Oakland A's Add A Legend

OAKLAND—The wait is over. Frank Thomas is officially an Oakland Athletic. Since rumors about the A's interest in the longtime Chicago White Sox slugger began to swirl during the Winter Meetings, A's fans have been teased with articles claiming that Thomas was on the verge of inking a one-year deal with the A's. Now the news is official and Thomas can be written firmly into the line-up for the 2006 Oakland A's.

The A's announced on Wednesday that they had agreed to a one-year deal with slugger Frank Thomas. The deal is believed to be worth a base of $500,000 with incentives that can reach $3.1 million. The right-handed hitter will be officially introduced to the Bay Area media on Thursday at a press conference.

Thomas had spent all 16 years of his career as a member of the Chicago White Sox. He brings a career .307 batting average, 448 home runs and a career OPS of 995 with him to Oakland. He also brings with him a cloud of questions surrounding the health of his left ankle. A bone break in that ankle has caused him to miss much of the last two seasons and was the driving reason the White Sox chose not to re-sign their franchise-leading home run hitter.

If Thomas is healthy, he will give the A's some sorely needed power from the middle of their line-up. Last season, the team managed only 155 home runs and had only two players reach the 20-homer plateau. Thomas hit 12 homers last season in only 105 at-bats. Thomas also gives the A's another hitter who sees a lot of pitches and works the count well. He has a career on-base percentage of .427.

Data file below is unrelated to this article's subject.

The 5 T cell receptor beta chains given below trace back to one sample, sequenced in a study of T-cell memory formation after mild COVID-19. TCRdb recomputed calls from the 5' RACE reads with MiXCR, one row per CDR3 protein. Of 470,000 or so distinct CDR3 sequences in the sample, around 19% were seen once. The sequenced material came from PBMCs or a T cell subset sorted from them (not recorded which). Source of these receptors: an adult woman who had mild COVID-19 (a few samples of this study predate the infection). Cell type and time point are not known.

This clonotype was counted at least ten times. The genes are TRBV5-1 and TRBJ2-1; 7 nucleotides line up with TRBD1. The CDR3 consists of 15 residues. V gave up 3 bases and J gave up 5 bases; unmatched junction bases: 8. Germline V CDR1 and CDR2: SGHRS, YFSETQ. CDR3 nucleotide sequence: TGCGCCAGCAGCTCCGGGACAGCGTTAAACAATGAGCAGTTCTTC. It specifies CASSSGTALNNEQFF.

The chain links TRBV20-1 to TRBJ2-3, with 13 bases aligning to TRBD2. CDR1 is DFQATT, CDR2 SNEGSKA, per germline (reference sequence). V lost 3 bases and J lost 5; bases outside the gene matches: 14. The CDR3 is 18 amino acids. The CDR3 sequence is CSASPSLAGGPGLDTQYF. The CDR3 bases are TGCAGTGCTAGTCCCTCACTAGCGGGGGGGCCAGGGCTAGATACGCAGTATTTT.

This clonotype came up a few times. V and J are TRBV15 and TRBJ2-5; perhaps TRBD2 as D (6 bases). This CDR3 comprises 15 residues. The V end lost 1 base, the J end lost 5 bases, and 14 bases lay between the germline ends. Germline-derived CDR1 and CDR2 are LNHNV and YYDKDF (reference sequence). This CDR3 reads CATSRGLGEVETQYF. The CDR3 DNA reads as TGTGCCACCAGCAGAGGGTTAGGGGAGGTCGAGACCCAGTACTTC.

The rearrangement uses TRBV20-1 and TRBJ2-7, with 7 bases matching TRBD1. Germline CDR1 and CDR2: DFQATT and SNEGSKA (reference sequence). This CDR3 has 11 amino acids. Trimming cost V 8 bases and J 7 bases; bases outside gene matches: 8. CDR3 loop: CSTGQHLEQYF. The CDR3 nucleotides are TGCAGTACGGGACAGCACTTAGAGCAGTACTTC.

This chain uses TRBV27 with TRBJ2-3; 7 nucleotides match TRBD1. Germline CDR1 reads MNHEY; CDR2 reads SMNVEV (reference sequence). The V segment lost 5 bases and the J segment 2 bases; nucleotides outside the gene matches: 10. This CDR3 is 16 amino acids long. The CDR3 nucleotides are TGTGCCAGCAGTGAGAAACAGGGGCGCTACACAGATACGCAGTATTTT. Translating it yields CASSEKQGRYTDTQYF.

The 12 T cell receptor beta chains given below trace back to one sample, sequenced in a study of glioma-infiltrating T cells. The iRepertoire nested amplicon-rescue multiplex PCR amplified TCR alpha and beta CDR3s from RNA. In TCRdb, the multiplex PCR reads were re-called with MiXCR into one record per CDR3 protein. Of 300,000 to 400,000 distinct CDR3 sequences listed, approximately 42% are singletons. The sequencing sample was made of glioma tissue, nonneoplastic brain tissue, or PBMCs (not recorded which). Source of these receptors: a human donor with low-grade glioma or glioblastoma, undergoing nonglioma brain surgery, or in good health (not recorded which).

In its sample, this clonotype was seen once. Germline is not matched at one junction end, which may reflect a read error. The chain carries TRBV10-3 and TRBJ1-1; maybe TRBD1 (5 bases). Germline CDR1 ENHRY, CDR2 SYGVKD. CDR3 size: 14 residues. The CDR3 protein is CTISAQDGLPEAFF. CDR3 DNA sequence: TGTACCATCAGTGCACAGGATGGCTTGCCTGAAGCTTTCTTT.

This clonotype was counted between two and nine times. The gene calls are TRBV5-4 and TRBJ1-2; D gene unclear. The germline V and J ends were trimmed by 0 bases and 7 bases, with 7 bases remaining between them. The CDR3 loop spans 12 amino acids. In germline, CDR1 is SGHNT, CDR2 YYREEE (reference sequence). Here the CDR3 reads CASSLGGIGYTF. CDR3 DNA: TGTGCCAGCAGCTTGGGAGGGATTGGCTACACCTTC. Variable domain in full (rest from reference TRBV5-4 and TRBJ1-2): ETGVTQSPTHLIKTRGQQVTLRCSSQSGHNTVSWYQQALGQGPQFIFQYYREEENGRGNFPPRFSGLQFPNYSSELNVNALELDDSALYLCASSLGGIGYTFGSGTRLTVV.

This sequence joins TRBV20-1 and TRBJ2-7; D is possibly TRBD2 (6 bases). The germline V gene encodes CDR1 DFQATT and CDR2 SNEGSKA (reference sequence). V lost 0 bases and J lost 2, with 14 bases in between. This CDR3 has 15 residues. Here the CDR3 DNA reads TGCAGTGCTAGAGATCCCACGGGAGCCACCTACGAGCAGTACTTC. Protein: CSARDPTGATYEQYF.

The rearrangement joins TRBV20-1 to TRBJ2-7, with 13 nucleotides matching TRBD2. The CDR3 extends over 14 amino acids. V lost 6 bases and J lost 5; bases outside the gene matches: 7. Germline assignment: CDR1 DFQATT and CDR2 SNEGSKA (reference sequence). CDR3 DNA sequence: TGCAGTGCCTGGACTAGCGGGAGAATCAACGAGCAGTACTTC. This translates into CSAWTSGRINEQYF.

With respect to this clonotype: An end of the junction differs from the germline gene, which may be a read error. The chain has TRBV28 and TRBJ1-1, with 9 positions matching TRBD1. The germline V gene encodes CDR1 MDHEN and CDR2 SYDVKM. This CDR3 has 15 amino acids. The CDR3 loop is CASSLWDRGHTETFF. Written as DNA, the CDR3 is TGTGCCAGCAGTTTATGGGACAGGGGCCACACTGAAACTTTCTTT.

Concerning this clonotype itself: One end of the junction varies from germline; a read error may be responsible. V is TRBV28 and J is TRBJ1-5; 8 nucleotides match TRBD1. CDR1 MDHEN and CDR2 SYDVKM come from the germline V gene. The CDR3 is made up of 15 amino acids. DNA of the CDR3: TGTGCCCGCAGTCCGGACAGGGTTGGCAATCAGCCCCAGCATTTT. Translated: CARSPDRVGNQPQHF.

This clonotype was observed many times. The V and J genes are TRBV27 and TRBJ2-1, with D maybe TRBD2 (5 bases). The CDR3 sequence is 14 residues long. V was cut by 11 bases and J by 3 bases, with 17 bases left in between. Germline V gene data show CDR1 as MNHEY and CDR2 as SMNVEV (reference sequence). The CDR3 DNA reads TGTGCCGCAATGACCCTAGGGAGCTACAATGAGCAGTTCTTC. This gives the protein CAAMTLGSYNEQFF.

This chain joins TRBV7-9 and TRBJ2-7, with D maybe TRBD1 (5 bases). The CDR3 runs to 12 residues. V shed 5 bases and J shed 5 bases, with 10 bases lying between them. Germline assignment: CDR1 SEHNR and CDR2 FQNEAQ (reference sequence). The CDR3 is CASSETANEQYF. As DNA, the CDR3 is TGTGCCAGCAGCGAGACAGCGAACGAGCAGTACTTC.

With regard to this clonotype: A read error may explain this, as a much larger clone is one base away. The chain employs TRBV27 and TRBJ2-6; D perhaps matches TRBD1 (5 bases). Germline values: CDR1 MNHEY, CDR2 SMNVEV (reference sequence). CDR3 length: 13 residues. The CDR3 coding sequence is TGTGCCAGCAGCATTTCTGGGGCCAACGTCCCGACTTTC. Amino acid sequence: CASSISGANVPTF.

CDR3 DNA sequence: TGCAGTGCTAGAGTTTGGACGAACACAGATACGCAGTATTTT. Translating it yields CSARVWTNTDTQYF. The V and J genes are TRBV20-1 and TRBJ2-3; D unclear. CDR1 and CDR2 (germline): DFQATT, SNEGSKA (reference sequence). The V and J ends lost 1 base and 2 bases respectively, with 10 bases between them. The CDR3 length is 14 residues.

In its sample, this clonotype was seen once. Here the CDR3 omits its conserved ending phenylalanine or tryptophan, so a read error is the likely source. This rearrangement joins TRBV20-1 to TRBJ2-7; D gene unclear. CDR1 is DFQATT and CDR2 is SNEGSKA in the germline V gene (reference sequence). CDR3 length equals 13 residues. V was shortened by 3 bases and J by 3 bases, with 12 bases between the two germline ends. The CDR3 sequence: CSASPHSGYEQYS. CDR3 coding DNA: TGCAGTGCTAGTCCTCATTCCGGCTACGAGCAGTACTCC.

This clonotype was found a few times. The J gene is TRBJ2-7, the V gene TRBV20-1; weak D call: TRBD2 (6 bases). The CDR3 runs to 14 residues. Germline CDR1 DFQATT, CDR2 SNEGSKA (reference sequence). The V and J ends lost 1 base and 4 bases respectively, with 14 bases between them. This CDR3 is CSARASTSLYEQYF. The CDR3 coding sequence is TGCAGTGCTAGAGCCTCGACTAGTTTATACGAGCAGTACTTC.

Although Thomas has traditionally hit better at the White Sox home ballparks, he does have a history of hitting well at the Oakland Coliseum. He has a career 948 OPS at the Coliseum, with 16 home runs in only 71 career games played.

Thomas will join the A's other off-season acquisition Milton Bradley in a revamped middle of the line-up which should provide a lot more protection for A's third baseman Eric Chavez. Chavez appeared to struggle under the strain of trying to carry the A's offense on his own last season and finished with an OPS under 800 for the first time since his rookie year. The additions of both Thomas and the switch-hitting Bradley will give the A's line-up more balance, as it was often left-handed heavy last season.

With the addition of Thomas, Nick Swisher will likely be moved back to the outfield (he was reportedly going to play first base with Bradley, Mark Kotsay and Jay Payton in the outfield and Dan Johnson at designated hitter). Payton will become the A's fourth outfielder, although he is expected to get plenty of playing time, as both Thomas and Bradley have a history of injury problems and Kostay will need to be rested on occasion due to a bad back. Outfielder Bobby Kielty could be a candidate to be traded as his playing time will be reduced if Thomas spends much of the year healthy. However, the A's are known to like the versatility that the switch-hitting Kielty brings to the A's bench.

Thomas is the most high-profile free-agent signing the A's have made since they brought back Rickey Henderson in 1998 on a free agent deal.

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